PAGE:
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The Test

So we've discussed the heatsink and accesories that we are going to test. I decided to use the Soltek SL-75DRV motherboard for this test as it features not only onboard CPU temp monitoring but also a connection for a thermistor that can be mounted between the CPU and heatsink. Expect a review of that board any day now. Testing was conducted inside the Addtronics 7896A full tower case. I have to mention that this is easily the hottest running CPU that I have come across as the numbers will show. I may have received a fluke unit but I would be very wary of running any 266 MHz FSB Athlon with an inferior HSF. Both units were tested at idle and also after a continuous loop of Quake III arena was allowed to run for 30 mins. To be even more sinister I allowed the room temperature to reach 85 degrees F. I was forced to report the temps from the onboard temperature probe as having the copper spacer in place makes it impossible to mount a thermistor between the CPU and HSF.

Big MoFoHo
Idle 117 degrees F
Load 124 degrees F
Socket AHO
Idle 124 degrees F
Load 143 degrees F

We expected good things from the Big MoFoHO and it certainly delivered. With only a 7 degree difference between idle and load temps we can see the efficiency of the heatsink. The Socket AHO was released when SocketA CPUs were under 1 GHz in speed. Have a Duron 600 or Athlon 700? That cooler is plenty good for that purpose. It is quite obvious that it isn't designed for the massive heat output of the new 266 FSB Athlons and that is very evident by its 19 degree temperature spread between idle and load. Another thing I found interesting was the fact the the smaller Socket AHO's idle temp was the same as the load temp for the Big MoFoHo.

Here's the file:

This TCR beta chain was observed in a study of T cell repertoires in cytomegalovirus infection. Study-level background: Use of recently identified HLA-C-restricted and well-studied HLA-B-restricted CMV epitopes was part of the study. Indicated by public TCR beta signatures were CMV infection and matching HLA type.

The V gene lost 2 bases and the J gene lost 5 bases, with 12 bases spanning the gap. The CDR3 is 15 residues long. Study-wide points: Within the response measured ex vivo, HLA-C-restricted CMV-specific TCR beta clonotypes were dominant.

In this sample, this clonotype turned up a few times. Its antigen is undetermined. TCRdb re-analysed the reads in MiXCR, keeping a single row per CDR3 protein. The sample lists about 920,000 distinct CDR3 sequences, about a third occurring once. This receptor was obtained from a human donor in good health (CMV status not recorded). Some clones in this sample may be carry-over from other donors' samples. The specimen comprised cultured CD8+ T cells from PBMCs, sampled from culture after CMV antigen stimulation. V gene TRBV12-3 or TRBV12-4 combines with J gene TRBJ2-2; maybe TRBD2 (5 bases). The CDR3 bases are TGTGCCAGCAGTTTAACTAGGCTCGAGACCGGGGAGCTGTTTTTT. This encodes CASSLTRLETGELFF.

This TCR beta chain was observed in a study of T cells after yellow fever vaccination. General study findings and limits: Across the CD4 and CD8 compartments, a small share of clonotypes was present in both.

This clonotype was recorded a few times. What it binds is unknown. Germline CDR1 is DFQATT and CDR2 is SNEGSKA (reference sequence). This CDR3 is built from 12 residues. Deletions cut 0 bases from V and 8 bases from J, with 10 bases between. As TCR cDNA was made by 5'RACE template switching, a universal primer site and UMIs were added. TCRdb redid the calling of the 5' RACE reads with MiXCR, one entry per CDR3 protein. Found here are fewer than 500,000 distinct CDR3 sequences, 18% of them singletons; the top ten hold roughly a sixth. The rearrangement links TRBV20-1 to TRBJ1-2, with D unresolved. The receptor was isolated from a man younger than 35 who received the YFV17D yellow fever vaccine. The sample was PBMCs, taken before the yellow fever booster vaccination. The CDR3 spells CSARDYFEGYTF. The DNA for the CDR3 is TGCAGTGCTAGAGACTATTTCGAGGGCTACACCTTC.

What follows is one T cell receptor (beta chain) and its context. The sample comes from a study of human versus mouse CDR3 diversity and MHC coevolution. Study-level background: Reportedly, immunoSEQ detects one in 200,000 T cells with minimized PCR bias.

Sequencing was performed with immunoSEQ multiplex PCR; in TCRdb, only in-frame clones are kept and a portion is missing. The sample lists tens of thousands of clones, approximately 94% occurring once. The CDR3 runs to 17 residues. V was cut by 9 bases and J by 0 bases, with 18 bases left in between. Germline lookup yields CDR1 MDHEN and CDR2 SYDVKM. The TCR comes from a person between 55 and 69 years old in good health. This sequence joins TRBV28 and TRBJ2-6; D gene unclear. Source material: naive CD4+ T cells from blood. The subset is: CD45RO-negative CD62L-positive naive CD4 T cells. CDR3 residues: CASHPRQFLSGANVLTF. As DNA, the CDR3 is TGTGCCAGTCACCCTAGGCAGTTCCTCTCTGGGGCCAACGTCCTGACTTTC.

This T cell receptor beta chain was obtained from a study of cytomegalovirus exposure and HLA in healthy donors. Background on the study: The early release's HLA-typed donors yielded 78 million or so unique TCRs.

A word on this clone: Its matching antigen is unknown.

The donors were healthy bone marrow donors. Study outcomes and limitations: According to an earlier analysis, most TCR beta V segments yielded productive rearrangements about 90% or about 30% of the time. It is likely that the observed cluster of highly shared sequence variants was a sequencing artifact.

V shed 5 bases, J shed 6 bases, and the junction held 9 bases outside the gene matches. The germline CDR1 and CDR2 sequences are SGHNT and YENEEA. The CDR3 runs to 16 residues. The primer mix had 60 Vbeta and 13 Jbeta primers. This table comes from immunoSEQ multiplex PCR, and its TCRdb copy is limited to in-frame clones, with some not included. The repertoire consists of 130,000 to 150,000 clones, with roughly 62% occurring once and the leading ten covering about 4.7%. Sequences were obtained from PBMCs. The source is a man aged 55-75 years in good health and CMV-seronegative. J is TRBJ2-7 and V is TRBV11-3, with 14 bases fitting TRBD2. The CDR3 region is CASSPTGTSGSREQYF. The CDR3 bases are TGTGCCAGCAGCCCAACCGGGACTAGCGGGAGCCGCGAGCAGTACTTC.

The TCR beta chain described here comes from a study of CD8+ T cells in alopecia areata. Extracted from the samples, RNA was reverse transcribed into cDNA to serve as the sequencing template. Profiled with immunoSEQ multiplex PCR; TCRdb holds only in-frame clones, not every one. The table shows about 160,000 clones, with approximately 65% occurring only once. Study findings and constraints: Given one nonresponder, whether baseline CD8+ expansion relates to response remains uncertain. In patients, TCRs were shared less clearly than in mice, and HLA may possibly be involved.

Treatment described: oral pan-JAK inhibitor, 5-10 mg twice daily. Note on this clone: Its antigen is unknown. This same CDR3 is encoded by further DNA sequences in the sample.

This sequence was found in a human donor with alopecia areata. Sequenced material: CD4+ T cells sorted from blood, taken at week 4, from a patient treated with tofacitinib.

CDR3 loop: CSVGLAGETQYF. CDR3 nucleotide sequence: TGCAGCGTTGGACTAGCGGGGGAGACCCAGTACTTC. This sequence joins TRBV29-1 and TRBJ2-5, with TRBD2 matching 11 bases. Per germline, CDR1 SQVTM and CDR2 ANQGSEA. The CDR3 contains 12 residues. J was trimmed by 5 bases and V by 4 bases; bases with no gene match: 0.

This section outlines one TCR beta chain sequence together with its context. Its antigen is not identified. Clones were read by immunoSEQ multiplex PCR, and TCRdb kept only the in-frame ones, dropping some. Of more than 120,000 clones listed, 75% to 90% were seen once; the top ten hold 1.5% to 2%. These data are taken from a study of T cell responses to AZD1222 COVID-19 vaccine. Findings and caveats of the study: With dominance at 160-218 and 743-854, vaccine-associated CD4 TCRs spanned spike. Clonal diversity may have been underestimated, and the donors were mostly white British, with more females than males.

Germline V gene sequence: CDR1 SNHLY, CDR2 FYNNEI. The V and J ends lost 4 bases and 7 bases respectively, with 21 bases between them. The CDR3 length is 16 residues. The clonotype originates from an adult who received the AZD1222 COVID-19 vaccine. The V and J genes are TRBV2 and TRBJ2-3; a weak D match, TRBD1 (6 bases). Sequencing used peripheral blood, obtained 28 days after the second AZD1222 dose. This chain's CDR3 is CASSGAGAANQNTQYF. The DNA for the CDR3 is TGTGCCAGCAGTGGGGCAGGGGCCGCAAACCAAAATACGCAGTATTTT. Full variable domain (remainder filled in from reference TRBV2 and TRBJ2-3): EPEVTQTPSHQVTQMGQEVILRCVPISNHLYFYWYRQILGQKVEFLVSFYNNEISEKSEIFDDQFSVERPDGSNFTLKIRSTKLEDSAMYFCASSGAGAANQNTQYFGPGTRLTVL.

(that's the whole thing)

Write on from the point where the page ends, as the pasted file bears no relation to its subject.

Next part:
So sometimes bigger is better. The Big MoFoHo has a lot more going for it than size. Add the ultra quiet fan and it makes for a very awsome cooler. The only thing that kept this heatsink from being perfect in my eyes was that it may not fit every motherboard out there. Perhaps with a little filing you could clear the capacitors on your motherboard if the fit is too tight. At $27 the Big MoFoHo is an investment that you can use again later when you move up to another CPU.

At $8 each I think everyone running a SocketA CPU should pick up a Socket A Spacer and Arctic Silver II compound. In my testing it is quite evident what a great combination these two make with the Big MoFoHo.

Victor Oshiro August 23,2001


Web Target PC


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